by Tina Piccolo
“Diversity Makes America Great”
6th Grade Studio Art Combines the Power of Protest Art with the Skill of Painting from Observation
When they returned to school in September, the students in my sixth grade Studio Art classes were inspired to take action against the divisive rhetoric and violence in the recent Charlottesville, Virginia, protests.
Using the visual arts as a means of communication, the students learned how artists historically have countered negative ideas by powerfully communicating truth with positive symbols and visual narratives of love, friendship, and unity of all Americans.
They began their work by examining the art of Diego Rivera, Kehinde Wiley, and Shepard Fairey’s Hope Posters including: We the People are Greater than Fear, and We the Resilient, by Ernesto Yerena. Through this exercise, they learned how to contrast and compare visual qualities and symbolic content. The students also looked at works from The Whitney Museum’s exhibit, An Incomplete History of Protest Art. The class discussed immigration and the enslavement of human beings to understand that the economic greatness and rich cultural history of the United States was built on the backs, dreams, labors and hopes of so many diverse people from all over the world.
The children’s painted compositions representing the diversity that makes America great, were painted from a staged tableau of realistic mannequins with different features, skin colors and identifying clothes. These figures were surrounded by a set-up of American and Rainbow flags, the Statue of Liberty and other symbolic props related to the ideals of freedom and liberty.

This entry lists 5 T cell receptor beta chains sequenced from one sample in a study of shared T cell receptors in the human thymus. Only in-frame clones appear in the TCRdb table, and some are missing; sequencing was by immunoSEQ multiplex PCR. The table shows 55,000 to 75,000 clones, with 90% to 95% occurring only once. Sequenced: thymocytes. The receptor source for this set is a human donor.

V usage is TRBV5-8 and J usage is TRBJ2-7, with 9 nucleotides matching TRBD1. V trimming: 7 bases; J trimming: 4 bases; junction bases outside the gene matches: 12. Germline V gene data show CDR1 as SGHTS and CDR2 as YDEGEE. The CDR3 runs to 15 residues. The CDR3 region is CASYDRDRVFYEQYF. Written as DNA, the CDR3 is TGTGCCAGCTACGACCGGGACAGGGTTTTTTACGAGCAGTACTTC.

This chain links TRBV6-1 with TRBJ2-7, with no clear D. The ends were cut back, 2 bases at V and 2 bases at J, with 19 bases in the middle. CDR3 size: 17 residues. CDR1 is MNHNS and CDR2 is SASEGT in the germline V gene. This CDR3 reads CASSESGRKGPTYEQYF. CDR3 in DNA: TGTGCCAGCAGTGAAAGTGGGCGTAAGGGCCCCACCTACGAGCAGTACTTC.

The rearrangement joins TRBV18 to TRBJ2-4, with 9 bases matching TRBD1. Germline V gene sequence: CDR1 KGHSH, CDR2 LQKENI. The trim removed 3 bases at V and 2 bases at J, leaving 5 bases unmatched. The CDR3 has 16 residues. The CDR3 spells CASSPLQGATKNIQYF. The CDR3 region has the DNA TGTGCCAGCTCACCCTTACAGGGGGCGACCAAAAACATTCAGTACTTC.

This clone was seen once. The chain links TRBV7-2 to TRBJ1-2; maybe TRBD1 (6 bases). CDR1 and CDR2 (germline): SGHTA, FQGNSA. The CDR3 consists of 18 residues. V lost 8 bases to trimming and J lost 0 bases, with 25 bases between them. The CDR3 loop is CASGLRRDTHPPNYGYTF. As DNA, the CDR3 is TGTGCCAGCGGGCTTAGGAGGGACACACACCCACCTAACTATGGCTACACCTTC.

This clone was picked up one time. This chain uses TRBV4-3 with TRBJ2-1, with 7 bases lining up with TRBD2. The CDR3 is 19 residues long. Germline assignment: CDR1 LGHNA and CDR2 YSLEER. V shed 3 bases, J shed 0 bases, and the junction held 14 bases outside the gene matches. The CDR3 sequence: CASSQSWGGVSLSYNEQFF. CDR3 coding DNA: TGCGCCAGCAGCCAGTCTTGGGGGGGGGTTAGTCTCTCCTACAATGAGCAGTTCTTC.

The students learned about color theory in mixing many shades of skin color and controlling the tempera paints in order to create texture with the use of varying brush sizes. They practiced organizing a composition to bring the viewer’s eye to the visually important parts of their painting, developing a conscious understanding of how the juxtaposition of subject and object inform meaning.
Next they created titles for their paintings. These titles allowed the students to think critically about the content they were designing and additional imagery that could be included. It was the earnest hope of the children to communicate a message of love, friendship and unity of all people living in the United States through their works of art.